In 1988, the Harley-Davidson Motor Company loaned me a brand new red Harley Electra Glide and invited me along on a ride from Maine to Milwaukee to celebrate Harley’s 85th birthday. I wrote several stories about the ride and about the company’s resurgence from the road. I also had a blast! This story was one that I wrote once I returned to Maine. This clip was published in the Chicago Sun-Times, but the story was also published in papers around the country, as well as in Europe and Australia.
Harley roars back to lead the cycle pack
By ARTHUR FREDERICK
MILWAUKEE (UPI) – Harley –Davidson Motor Co., careening toward extinction just five years ago, has roared back to lead the pack, scooping up an increased market share from the best of the Japanese motorcycle builders while placing itself solidly in the black.
It was a different story in 1983, when Honda and other Japanese motorcycle makers pushed Harley, America’s only surviving motorcycle manufacturer, to the edge of bankruptcy. But Harley searched its past and re-discovered a formula that seems to be redefining the company’s future.
The quality of the big V-twin engines Harleys had declined seriously over the years, and antiquated manufacturing techniques kept costs high and production low.
When Japanese builders such as Honda and Yamaha began building low-cost, high-tech super-heavyweight touring bikes, once the sole domain of Harley-Davidson, a number of former Harley riders jumped ship.
“We simply weren’t building a product that the customer wanted from a quality point of view, “ said Richard Teerlink, Harley’s president. “The customer needs quality, especially when he is paying a premium price for the product.”
Harley had once dominated the large-displacement motorcycle market, but by 1983 Harley’s market share for motorcycles of 851cc or more had faded to just 23.3 percent, while Honda’s share of the market had swelled to 44.3 percent. And there seemed to be no end to the downward trend.
“They used to call me Dr. Doom around here – my reports were always that the sky was falling,“ said Frank Cimermancic, Harley’s director of business planning.
With its back to the wall, Harley began fighting back.
The company claimed Honda and other Japanese manufacturers were dumping big-displacement motorcycles in the united States in order to harm Harley, and asked the Reagan administration for stiff tariffs on the biggest Japanese bikes,. The administration responded with a five-year tariff plan.
With the tariff providing some breathing room, Harley went to work and began devising a strategy for getting back on solid ground. Harley’s strategy worked so well that by the end of 1987, its market share had zoomed to 40 percent, and was still climbing steadily.
In the first quarter of 1988, Harley’s share climbed to 50 percent, while Honda slipped to 22 percent.
“We are really smoking,” Cimermancic said. “It is hard to believe, if you had told me five years ago we would be doing this kind of volume now, I would have asked you where you got your drugs from.”
Ironically, Harley’s precarious financial position necessitated some seat-of-the-pants market research, an approach that turned out to be uniquely effective for the motorcycle manufacturer.
“Marketing research nowadays is extremely sophisticated, and you hire psychologists and sociologists and Lord knows who else to do your work for you, and in the end you have a three-inch ring binder with graphs and charts,” Cimermancic said.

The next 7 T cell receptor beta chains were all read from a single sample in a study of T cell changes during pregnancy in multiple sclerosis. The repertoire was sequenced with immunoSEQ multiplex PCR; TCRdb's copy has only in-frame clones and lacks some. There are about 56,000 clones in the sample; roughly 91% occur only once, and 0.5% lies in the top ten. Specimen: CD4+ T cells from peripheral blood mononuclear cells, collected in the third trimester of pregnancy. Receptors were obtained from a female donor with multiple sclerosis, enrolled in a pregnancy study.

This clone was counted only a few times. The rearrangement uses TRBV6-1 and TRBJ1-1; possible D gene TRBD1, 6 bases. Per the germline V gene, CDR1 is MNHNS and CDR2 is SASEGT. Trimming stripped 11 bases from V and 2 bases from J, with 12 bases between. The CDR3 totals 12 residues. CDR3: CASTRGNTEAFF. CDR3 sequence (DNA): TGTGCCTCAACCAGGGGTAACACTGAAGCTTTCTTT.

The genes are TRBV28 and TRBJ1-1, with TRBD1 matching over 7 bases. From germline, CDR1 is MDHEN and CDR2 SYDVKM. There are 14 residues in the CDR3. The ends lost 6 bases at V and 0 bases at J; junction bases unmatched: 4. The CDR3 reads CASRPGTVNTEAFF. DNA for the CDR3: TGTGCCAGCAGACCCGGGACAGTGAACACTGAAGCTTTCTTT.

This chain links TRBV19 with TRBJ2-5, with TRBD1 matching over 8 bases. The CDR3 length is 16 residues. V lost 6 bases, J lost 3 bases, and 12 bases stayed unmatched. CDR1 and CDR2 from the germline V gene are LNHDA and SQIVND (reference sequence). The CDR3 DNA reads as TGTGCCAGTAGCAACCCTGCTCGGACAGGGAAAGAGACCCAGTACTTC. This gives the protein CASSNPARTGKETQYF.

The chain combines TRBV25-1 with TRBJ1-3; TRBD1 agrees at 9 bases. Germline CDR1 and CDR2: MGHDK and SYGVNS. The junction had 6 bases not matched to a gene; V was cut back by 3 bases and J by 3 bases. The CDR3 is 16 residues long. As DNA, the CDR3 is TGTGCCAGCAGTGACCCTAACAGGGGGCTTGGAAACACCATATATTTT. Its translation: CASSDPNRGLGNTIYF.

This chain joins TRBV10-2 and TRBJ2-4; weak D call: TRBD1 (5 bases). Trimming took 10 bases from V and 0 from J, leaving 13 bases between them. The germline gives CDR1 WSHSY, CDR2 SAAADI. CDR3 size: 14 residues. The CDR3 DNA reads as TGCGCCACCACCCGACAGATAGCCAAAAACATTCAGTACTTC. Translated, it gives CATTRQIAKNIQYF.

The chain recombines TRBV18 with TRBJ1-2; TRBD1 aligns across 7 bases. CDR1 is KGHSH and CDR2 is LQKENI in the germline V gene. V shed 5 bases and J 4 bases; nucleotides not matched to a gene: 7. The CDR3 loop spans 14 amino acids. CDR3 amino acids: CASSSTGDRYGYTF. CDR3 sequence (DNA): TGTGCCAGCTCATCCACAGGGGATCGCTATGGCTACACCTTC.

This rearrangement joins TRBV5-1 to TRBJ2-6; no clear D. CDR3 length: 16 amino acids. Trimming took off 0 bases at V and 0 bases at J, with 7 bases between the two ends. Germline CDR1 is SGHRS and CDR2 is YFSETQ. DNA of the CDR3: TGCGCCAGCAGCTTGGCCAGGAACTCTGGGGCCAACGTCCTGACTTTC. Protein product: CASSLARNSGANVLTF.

“What we do is go out and talk to the customer. Our executives go out and ride and meet our people, and we talk with tour riders, and we find out what they like and don’t like,” he said. ”It is market research in its purest form.”
In June, Harley celebrated its 85th birthday by sponsoring what it called its “Milwaukee Ride for MDA,” a series of motorcycle rides that began in 10 locations around the United States and Canada.
All of the riders ended up in Milwaukee June 18 for a celebration attended by thousands of Harley buffs. Proceeds from the rides, which were led by Teerlink and other Harley executives, benefited Muscular Dystrophy research.
“That Harley ride is a major marketing research effort,” Cimermancic said. “Our executives won’t come back and say that 34 percent of our customers feel a certain way , but they will come back and say there is a feeling among our riders that we should make this change or that change in our product.”
“The million dollar term for this, we find out, is ‘ethnographic research’. The sociologists say that to understand a culture you have to live in the culture,” Cimermancic said. “It’s like going off and living with the tribes in the South Seas.”
What the customers told Harley was that they wanted beautiful customized motorcycles, maybe with links to the motorcycles of the past. And they said they wanted a return to the old Harley quality.
Harley responded with a new line of motorcycles,. The company’s engineers redesigned the V-twin power plants, and developed what they call the Heritage Series, a line of motorcycles that are recreations of the big Harleys of the 1950s.
On all the new Harleys, fit and finish work is of the highest quality.
“We have made terrific strides in quality,” Cimermancic said. “We are having trouble getting enough bikes to our dealers, and one reason for that undersupply is the fact that we are rather hesitant to raise production rates until we are confident that we can retain the quality the quality at those higher rates.”
“We are not going to sacrifice quality for short-term profits and lose all the strides we have worked so hard for,” he said. “We know we can’t go back to the days of turning out shoddy products.”
Just five years after it seemed that Japanese competition would drive Harley out of the marketplace, Harley has found its niche as industry leader.
The company’s recovery was so rapid that in March 1987 Harley was able to ask that the special tariff protection be ended a year early.